If the World Cup was a sitcom, Russia 2018 would be the series finaleby Carl Anka / July 10, 2018 / Leave a comment
The 2018 FIFA World Cup will be the last of its kind. After July 15 2018, there will be no more 32 nation summer World Cups. Russia 2018 will serve as the series finale to a 20-year-long chapter of world football that started with France 98. And as with many well-received series finales, it’s packed full of throwbacks to previous episodes.
Put simply, the 2018 World Cup has quietly been a Greatest Hits compendium of all other World Cups from this period.
There’s a young mercurial striker tearing up the tournament. There’s a host nation mak-ing a deep run and bossing Spain; there’s vuvuzelas and African nations becoming every-one’s sartorial second team in the stadium; there’s the hosts of the pervious World Cup getting knocked out in the group stage. Time is a flat circle and the World Cup is an ouroboros.
As with many forms of fandoms, football sees people hand over their identity to a greater whole in the hope their investment is repaid in kind. In that sense, it is as much about storytelling as it is about the specifics of gameplay.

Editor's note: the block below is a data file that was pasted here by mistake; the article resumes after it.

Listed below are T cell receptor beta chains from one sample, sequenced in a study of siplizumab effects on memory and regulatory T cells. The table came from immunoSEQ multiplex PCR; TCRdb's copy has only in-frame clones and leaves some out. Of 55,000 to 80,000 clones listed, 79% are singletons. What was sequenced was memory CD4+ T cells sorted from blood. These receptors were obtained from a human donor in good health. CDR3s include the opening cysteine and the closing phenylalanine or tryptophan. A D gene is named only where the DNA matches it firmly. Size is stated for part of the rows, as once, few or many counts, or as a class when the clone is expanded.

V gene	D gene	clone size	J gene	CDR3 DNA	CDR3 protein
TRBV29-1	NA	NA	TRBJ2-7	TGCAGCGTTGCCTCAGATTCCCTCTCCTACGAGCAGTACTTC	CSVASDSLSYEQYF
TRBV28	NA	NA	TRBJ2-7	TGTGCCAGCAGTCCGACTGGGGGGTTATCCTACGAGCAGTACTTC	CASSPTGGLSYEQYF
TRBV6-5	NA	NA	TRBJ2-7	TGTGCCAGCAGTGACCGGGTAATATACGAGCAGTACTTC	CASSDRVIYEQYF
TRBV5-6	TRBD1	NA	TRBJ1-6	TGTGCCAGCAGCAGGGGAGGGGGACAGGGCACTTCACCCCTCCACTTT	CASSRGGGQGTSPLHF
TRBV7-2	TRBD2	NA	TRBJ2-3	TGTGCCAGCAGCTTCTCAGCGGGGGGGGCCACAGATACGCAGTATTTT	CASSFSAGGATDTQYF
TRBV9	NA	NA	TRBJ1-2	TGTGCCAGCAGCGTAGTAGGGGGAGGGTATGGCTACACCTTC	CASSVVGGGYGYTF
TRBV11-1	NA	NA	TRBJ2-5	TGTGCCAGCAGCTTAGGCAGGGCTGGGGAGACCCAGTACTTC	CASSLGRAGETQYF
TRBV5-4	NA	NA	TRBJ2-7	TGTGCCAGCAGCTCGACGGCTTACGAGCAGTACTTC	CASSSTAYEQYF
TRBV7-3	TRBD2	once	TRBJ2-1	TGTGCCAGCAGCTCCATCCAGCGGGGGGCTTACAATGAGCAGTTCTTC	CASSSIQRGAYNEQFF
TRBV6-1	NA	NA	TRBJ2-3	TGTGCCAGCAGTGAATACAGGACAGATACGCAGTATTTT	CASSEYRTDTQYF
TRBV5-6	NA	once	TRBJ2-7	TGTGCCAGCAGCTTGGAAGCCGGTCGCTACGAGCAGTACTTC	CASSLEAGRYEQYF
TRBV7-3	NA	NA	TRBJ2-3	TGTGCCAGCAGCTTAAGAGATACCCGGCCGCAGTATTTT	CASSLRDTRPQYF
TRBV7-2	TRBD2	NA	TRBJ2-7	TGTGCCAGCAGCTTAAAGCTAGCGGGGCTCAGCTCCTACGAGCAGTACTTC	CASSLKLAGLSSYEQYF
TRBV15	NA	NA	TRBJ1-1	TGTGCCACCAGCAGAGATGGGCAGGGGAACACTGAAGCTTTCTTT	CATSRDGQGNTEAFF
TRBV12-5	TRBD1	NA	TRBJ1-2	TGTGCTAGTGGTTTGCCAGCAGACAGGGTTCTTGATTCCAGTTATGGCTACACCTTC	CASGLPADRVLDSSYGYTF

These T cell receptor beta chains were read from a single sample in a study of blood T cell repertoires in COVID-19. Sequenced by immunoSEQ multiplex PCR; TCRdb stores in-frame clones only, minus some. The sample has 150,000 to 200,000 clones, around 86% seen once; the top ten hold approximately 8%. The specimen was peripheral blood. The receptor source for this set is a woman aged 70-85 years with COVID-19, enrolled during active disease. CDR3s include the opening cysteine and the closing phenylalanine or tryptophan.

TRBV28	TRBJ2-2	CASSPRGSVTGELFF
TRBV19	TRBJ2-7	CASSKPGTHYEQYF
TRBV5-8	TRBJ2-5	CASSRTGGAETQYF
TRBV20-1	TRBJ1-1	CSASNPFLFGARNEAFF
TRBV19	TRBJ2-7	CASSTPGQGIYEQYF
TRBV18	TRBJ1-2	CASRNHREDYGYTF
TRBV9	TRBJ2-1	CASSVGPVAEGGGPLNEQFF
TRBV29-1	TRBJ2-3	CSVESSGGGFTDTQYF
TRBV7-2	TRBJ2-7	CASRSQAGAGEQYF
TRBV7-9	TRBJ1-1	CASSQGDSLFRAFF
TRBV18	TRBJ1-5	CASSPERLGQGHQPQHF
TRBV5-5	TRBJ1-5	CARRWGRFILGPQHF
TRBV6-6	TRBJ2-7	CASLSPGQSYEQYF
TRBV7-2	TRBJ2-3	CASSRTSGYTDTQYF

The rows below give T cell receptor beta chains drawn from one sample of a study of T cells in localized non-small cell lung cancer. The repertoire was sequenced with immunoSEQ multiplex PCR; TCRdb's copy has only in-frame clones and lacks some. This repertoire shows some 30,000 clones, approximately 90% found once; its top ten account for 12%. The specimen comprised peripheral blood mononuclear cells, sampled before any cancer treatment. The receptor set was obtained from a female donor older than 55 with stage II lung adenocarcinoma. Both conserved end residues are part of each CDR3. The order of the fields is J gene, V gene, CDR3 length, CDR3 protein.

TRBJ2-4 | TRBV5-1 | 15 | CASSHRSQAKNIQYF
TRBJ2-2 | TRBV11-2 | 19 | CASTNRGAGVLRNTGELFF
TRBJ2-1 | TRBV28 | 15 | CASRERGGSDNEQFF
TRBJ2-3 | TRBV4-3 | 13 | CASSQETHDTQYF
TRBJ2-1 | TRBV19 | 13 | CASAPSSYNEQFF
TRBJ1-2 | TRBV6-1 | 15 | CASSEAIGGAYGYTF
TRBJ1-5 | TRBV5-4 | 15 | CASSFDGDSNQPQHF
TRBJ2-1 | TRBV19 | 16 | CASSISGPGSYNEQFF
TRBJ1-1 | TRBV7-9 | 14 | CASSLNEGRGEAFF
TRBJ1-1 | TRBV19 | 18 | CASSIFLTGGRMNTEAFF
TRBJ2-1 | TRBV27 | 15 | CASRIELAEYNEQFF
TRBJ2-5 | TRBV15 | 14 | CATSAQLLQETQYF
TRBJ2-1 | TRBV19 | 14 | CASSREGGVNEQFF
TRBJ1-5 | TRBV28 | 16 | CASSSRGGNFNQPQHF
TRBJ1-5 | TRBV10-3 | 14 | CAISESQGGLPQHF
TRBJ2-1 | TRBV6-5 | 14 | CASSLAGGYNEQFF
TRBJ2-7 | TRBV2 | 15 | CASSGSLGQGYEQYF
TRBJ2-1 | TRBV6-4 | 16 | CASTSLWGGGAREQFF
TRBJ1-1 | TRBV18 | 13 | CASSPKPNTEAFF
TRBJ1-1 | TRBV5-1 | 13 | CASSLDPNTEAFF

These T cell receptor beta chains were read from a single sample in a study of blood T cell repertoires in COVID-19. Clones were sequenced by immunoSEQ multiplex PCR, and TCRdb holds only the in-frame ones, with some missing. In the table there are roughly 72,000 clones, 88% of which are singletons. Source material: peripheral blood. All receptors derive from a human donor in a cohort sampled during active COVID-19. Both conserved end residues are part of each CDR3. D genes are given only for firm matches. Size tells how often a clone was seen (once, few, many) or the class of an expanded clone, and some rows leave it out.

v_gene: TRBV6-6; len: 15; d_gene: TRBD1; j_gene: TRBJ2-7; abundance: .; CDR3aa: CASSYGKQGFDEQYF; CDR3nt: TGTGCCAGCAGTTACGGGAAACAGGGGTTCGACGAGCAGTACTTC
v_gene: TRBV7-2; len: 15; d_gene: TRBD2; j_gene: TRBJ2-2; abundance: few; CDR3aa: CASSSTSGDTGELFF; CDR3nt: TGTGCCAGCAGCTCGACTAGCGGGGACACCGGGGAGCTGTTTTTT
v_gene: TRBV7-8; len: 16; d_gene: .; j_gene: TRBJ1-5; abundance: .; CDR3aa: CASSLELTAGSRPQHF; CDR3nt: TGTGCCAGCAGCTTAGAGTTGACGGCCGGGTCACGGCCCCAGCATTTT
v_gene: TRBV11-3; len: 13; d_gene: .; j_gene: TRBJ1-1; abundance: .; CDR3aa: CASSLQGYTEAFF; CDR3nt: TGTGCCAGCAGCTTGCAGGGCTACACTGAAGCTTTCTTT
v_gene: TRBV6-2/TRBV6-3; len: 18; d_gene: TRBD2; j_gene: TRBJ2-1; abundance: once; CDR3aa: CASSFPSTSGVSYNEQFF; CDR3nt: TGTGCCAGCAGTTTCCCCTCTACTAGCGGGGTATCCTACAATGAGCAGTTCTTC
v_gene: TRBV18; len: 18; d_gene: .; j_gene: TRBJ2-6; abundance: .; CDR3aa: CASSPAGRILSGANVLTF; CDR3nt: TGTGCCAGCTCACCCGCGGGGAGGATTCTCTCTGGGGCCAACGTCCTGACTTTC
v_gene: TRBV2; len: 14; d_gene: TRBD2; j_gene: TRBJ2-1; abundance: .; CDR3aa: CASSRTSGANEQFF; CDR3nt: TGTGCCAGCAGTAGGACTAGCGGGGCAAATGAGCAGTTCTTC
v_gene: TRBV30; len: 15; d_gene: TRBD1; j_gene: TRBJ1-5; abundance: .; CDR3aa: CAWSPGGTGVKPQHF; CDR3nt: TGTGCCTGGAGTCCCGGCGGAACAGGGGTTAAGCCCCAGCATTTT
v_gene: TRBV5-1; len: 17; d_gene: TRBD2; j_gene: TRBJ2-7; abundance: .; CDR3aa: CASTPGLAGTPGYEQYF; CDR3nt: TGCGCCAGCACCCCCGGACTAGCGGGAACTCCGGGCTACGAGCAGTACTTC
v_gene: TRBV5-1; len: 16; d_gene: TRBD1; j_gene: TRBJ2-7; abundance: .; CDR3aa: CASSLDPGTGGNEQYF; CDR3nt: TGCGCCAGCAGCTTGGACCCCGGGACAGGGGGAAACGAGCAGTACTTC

The World Cup takes stories from 32 nations and pits them against each other. Football fans open their hearts, minds and (very often) wallets, mix their hopes and dreams and stories with a few hundred thousand people’s, and hope their combined weight can allow those dreams to be spoken into existence.
Stories of national pride, international rivalry, and dreams of absolution are all set loose to clash, react to and inform each other.
Already (at time of writing, 60 out of 64 games have been played) this World Cup has seen, for instance, Argentina realising they only have one more tournament of Lionel Messi, and trying to use that story to beat the story of France—one in which the team makes up for a disappointing Euro 2016 final defeat by delivering another World Cup win 20 years on from their first triumph.
It has seen Brazil trying to tell a story that banishes the bad…